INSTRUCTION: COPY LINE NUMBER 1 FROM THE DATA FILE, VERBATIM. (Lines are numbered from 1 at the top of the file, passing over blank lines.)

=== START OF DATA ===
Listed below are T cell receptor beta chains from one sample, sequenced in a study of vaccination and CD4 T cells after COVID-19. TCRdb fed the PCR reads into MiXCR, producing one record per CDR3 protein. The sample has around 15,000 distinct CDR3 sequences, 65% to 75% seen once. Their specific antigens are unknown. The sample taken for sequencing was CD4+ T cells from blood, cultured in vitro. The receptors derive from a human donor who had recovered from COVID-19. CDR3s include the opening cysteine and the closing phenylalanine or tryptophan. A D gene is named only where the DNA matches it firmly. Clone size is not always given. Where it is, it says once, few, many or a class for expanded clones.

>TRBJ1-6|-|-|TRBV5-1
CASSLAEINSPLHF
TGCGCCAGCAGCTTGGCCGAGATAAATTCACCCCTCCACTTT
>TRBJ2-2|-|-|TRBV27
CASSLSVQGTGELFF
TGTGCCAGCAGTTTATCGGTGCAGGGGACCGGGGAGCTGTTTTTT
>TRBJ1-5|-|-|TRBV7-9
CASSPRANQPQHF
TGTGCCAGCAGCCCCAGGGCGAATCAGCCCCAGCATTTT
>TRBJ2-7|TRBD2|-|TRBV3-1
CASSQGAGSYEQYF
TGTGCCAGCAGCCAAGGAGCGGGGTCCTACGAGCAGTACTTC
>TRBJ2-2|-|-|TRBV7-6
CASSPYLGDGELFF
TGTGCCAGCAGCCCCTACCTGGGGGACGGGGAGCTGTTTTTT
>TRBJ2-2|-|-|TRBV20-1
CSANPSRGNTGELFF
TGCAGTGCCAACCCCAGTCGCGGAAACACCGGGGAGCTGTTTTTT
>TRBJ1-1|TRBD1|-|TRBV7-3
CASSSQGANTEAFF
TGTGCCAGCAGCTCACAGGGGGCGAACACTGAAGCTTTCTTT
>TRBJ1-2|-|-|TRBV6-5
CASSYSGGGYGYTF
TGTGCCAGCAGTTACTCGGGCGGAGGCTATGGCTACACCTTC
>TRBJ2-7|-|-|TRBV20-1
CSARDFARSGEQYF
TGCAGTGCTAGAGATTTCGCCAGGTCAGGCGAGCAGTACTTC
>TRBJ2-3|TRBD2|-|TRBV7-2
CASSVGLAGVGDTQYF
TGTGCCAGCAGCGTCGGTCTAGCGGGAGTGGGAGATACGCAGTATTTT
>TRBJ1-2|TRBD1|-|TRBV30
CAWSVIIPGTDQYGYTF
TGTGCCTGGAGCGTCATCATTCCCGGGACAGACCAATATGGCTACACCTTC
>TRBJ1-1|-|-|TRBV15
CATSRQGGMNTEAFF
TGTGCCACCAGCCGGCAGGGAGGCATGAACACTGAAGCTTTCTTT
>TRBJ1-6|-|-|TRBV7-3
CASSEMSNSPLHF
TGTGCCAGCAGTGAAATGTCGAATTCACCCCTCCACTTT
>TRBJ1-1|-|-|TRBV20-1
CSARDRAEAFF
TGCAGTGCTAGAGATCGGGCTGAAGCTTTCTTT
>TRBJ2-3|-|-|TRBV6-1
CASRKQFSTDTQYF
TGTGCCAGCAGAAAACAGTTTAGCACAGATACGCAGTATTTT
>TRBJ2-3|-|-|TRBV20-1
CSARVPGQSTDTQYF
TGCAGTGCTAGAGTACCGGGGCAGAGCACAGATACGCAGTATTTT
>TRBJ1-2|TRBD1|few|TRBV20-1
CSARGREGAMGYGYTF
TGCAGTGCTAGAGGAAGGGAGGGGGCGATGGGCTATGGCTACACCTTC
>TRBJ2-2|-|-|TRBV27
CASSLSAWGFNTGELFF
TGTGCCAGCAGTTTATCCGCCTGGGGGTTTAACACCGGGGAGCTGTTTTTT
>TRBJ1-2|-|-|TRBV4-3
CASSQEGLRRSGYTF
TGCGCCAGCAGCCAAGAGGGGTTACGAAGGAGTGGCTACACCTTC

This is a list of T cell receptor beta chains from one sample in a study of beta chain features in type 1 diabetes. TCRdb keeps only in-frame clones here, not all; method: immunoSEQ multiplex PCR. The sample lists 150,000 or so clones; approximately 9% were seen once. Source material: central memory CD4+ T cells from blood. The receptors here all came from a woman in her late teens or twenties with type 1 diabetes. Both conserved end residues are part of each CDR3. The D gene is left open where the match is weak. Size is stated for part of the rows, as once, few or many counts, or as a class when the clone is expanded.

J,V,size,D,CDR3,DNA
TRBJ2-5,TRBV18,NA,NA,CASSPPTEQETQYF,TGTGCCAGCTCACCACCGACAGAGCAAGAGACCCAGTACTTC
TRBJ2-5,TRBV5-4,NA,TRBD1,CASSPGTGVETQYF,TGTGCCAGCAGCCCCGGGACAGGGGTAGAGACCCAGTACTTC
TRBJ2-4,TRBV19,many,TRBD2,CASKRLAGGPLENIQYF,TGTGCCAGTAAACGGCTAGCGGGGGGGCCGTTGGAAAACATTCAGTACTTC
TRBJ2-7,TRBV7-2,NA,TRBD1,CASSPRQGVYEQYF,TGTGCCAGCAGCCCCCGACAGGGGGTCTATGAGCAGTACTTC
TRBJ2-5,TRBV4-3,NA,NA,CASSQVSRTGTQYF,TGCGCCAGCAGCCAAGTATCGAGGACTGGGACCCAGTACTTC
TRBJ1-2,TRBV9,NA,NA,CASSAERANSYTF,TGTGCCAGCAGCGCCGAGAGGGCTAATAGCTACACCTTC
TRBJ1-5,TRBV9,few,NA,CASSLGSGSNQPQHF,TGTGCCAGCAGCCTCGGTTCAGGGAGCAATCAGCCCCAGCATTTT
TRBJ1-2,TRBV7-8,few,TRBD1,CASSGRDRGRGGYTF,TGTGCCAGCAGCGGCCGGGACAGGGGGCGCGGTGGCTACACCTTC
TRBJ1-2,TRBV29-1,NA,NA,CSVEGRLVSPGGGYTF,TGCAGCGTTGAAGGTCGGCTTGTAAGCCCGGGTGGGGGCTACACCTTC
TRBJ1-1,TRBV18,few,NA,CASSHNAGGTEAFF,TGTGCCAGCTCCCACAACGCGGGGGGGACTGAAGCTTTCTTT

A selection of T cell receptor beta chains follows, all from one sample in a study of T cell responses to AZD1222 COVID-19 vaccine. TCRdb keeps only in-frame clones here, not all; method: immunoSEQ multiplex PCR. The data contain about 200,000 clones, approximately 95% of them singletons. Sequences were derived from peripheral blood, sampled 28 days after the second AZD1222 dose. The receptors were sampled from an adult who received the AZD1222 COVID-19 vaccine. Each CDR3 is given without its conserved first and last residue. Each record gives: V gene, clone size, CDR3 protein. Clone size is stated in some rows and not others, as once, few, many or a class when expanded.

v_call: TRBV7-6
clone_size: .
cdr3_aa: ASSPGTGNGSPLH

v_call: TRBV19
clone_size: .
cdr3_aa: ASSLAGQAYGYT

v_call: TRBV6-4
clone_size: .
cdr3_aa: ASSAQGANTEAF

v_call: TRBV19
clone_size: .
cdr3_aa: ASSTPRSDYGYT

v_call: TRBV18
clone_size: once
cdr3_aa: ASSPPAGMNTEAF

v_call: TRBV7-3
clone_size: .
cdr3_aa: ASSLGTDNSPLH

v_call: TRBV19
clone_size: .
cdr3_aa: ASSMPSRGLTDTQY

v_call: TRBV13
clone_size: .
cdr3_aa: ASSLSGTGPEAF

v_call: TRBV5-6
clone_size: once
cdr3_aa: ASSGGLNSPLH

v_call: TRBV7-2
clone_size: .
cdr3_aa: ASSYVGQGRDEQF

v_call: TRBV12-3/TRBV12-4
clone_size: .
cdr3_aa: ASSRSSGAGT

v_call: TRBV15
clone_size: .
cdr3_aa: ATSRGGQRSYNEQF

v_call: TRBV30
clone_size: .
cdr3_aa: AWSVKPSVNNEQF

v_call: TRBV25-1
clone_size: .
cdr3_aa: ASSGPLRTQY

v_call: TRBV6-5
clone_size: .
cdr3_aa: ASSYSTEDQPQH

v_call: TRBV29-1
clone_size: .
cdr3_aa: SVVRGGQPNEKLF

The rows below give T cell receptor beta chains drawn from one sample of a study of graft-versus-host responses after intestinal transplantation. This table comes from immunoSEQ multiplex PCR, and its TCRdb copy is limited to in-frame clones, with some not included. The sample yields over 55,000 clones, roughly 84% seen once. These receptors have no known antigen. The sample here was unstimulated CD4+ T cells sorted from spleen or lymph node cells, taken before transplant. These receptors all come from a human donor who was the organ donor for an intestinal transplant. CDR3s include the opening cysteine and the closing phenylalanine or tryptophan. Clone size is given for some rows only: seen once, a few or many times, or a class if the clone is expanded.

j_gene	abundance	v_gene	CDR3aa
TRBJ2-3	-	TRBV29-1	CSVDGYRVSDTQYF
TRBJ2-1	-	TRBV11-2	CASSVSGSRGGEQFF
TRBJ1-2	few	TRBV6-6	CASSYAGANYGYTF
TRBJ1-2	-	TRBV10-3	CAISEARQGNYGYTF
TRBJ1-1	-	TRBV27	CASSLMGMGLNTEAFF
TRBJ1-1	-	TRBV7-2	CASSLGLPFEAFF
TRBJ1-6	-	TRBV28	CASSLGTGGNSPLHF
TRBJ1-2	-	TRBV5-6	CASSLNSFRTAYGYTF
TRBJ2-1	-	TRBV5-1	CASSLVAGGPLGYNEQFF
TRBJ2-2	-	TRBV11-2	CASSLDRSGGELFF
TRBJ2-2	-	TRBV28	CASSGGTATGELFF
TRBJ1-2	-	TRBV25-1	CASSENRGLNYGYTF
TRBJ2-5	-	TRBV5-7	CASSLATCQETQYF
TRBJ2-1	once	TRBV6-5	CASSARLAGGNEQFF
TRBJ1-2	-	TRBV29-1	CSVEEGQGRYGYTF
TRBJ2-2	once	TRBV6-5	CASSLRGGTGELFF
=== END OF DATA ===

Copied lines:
Listed below are T cell receptor beta chains from one sample, sequenced in a study of vaccination and CD4 T cells after COVID-19. TCRdb fed the PCR reads into MiXCR, producing one record per CDR3 protein. The sample has around 15,000 distinct CDR3 sequences, 65% to 75% seen once. Their specific antigens are unknown. The sample taken for sequencing was CD4+ T cells from blood, cultured in vitro. The receptors derive from a human donor who had recovered from COVID-19. CDR3s include the opening cysteine and the closing phenylalanine or tryptophan. A D gene is named only where the DNA matches it firmly. Clone size is not always given. Where it is, it says once, few, many or a class for expanded clones.